Wednesday, July 27, 2016

Kickin' it with Stewart Baldwin and Discodeine

"One final point: Reconstructing medieval family groups from scratch using primary records might seem like reinventing the wheel to some, but in addition to helping prevent errors (and identifying places where additional documentation is needed), it can also be an important learning experience. Any project director wants to pass judgement on the work of others ought to demonstrate first that they are capable of doing such research themselves."
--- Stewart Baldwin, 1 July 2016 "Re: Amateurs & "Professionals" In Genealogy" via soc.genealogy.medieval.

At some point, all of us are going to have to figure out Quaker dates (and their records) and the Draper collection. Those two merged with typically problematic Colonial American genealogy in Pennsylvania, North Carolina and the area that would eventually become states like Kentucky, Indiana and Tennessee, and you have yourself a learning opportunity. Even if you do not have ancestors that were Quakers or in these regions, you should study it because will be aware of the nuances duplicated other areas.

Dr. Stewart Baldwin authored the study, "The Family of Edward1 Morgan of Pennsylvania: Daniel Boone's Maternal Kin," which began in the Spring 2001 issue of The Genealogist and carried on until the Fall 2002 issue. Boone lineages have been problematic for years and he focuses on the maternal ancestry. One by one, he states what the lineage issue was and then the research performed to either corroborate or negate the hypothesis. Many problems are resolved in this study, but most interesting is his dissection and analysis of the Draper Collection and then how it is applied to the ancestry.

The dissection and analysis of a theory, hypothesis or claim is why I really like the quote from the Medieval Genealogy list serve by Dr. Baldwin. Colonial and Frontier American genealogy may be hard, but what about Medieval? What he suggests about Medieval genealogy can be done to other regions, time periods and cultures -- and the biggest hang-up will be the language (and we have translators and Google translate for that).

Discodeine is the appropriate music for the occasion because it is like a background hum you did not realize was there.

Dr. Stewart Baldwin, "The Family of Edward1 Morgan of Pennsylvania: Daniel Boone's Maternal Kin," The Genealogist, 15.1-16.2, available to purchase at the website.

Dr. Stewart Baldwin's website on the Morgan family.

Discodeine's self titled album.

Monday, July 4, 2016

Kickin' it with Lost Babes (Melinde Lutz Byrne) and Salt-n-Pepa

When I was a kiddo, my grandma told me that people did not have "relations" until after they were married. I was young and na├»ve and keen to believe her, and that sneaky bias stuck with me for years; even though my mother was blatantly 6 months preggers with me in her wedding photo. In fact, that same grandma was with child when she was married, but perpetuated a lie that I would carry into my genealogical strategies. I had not realized how much that discrimination had impacted me until I ran into issues with genealogy math (the child date of birth minus 9-10 month gestation period and presto they-must-have-been-married-at-this-point) and finding records to verify my hypotheses. This theme kept popping up and I decided to do something to break me of the mindset that people did not have "relations" until after they were married.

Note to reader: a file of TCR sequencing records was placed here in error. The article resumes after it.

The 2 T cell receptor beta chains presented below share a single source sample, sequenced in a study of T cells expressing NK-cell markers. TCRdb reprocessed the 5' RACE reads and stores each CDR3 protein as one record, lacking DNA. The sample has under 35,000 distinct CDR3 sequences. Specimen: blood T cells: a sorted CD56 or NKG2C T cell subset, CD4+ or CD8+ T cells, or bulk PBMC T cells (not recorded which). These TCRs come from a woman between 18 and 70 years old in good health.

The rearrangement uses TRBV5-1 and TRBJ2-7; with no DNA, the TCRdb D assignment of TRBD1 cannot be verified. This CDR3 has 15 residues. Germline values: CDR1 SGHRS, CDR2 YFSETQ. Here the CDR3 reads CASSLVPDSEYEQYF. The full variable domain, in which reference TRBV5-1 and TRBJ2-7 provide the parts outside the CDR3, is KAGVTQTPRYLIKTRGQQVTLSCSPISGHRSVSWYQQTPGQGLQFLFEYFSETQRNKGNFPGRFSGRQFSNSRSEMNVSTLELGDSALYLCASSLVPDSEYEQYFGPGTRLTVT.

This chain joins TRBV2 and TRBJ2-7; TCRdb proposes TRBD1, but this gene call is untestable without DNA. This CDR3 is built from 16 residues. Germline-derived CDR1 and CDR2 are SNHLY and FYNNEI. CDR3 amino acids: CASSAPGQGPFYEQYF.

This is where Melinde Lutz Byrne's book Lost Babes: Fornication abstracts from court records, Essex County, Massachusetts, 1692-1745 comes into play. Besides minute book entries of depositions, implied births, fines (some contested), and fornication cases where couples did not intend to marry, using this book helped break me of the idea that couples waited. The abstracts provide you with sample women and/or couples in order to: 1.) study the record groups, 2.) do the genealogy math to see likelihoods, and 3.) challenge your preconceived notions that are hiding within. I do not have ancestors in this time period or region, but I have developed a smarter approach for it.

Match that up with Salt-n-Pepa and you have fancy plans. I suspect that many already have at least one of their songs on your music playing device. I went through a phase where I wanted to be Spinderella, with dope beats and fly clothes, doing the Roger Rabbit or Running Man. Personally, Black's Magic is my favorite album of theirs and my favorite album cover.

If Salt-n-Pepa is too much for you, then study Lost Babes with a little Herb Albert and the Tijuana Brass, specifically, !!!Going Places!!!

Melinde Lutz Byrne Lost Babes: Fornication abstracts from court records, Essex County, Massachusetts, 1692-1745 on Amazon, but also at a local library.

Salt-n-Pepa, The Best of Salt-n-Pepa.